Todd Payden

Courtesy Photo

Todd Payden

The Man with the Kale Tattoo

Chef Todd Payden Cooks for Rock Stars, Race-Car Drivers, and More

Back in May, Chef Todd Payden could be found grilling up about 50 chicken breasts to perfection while Beck’s buses sidled up to the beer garden at the Santa Barbara Bowl. The concert venue is one in a long line of rock ’n’ roll–related cooking gigs for the 47-year-old, who shows that there’s more than one way to a backstage pass. “I started playing punk rock as a kid,” explained Payden, who sports culinary tattoos, including a sleeve of kale, radishes, beets, and more, “but my sandwiches were my ticket on the tour bus.”

Payden’s career began 30 years ago at the Santa Monica Civic Auditorium under Marsha Brevitz, who helped the 17-year-old enroll in cooking school. “It was the best thing I ever did,” said Payden, explaining that it taught him the “mother sauces” and how to prepare dishes properly. “But as I traveled and watched other chefs, that was how I learned. I have credentials, but I learned so much more in the school of hard knocks.”

One such lesson came when he accidentally served sax player Clarence Clemons a raw lobster, getting himself and the whole crew fired. Replacing Payden in Santa Monica was Irene Cole, whose company, Backstage Catering, now runs food at the S.B. Bowl. “When I came to S.B. and met Irene for the job at the Bowl, she said, ‘Thank you for my kid’s college fund,’” said a grinning Payden, who is also a consulting chef at the Garden Market on Santa Claus Lane in Carpinteria, working with his wife, Sherrie Payden, to keep the menu fresh. Along the way, he’s also been on tour with, among other rock legends, Bruce Springsteen, Fleetwood Mac, and, this summer, Neil Diamond.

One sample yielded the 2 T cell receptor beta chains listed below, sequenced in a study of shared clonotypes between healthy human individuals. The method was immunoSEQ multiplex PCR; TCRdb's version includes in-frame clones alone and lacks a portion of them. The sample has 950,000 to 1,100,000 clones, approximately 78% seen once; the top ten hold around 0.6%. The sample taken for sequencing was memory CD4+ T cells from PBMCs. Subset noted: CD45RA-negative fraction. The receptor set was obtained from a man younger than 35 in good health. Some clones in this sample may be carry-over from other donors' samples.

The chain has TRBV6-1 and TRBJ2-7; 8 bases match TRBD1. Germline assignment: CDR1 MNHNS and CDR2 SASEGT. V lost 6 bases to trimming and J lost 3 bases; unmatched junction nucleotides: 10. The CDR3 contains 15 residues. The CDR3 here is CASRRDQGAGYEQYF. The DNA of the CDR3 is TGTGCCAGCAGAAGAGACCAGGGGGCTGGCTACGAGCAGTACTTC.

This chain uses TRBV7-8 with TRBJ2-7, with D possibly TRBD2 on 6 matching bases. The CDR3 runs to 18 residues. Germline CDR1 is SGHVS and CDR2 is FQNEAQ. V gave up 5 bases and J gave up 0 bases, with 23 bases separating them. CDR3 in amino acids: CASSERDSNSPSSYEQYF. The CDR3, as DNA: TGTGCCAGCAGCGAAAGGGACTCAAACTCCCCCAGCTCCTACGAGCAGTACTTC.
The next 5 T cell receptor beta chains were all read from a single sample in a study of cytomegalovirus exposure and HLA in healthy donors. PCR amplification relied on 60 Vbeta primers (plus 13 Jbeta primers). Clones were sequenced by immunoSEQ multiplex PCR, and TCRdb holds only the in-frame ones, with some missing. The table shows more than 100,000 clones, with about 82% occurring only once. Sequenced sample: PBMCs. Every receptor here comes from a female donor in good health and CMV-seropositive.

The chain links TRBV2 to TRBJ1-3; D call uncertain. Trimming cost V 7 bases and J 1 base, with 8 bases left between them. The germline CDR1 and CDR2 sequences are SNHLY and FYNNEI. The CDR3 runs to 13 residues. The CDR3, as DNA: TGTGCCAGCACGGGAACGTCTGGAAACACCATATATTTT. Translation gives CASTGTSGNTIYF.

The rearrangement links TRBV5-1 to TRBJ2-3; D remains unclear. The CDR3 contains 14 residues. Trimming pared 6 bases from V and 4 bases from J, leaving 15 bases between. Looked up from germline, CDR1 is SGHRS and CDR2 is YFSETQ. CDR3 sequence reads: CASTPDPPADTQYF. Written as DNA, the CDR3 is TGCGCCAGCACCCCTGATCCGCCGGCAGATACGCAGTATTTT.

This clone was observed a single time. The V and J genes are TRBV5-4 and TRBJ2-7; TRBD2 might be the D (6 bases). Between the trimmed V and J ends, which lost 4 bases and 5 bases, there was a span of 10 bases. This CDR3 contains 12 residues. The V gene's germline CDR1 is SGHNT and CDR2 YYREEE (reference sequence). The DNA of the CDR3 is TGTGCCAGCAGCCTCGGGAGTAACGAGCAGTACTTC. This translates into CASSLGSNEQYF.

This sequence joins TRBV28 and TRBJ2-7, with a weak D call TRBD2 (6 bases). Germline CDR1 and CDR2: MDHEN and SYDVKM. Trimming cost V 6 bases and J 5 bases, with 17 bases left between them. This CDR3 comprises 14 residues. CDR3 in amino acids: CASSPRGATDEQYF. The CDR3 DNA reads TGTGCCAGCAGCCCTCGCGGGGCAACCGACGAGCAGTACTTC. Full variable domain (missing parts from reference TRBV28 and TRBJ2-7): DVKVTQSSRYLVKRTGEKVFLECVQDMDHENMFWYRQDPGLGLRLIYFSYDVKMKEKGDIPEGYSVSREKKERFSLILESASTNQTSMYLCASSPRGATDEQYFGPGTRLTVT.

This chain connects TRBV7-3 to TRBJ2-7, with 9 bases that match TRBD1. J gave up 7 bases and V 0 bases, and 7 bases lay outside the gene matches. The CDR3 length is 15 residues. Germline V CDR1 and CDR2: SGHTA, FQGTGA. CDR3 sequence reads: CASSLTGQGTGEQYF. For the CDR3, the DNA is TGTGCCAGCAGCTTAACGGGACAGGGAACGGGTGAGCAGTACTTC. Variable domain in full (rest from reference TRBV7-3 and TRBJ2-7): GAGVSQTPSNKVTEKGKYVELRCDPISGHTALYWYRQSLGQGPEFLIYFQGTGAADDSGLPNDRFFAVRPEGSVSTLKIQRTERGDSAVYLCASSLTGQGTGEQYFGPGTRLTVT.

And in the second full-circle event on his résumé, Payden now also works as a private chef. That circle opened eight years ago, when Payden got divorced and moved into a basement in Nebraska. The owner had covered the walls with pictures of Andy Granatelli, the race-car legend who lives in Montecito, and Payden would stare at the posters, wondering about the man behind the legend. A few years later, after Granatelli’s personal cook opened a restaurant next to the Garden Market, Payden’s résumé exchanged hands. Like that, he was cooking for the legend. Said Payden, “I just feel like me and Mr. Granatelli are meant to be together right now.”

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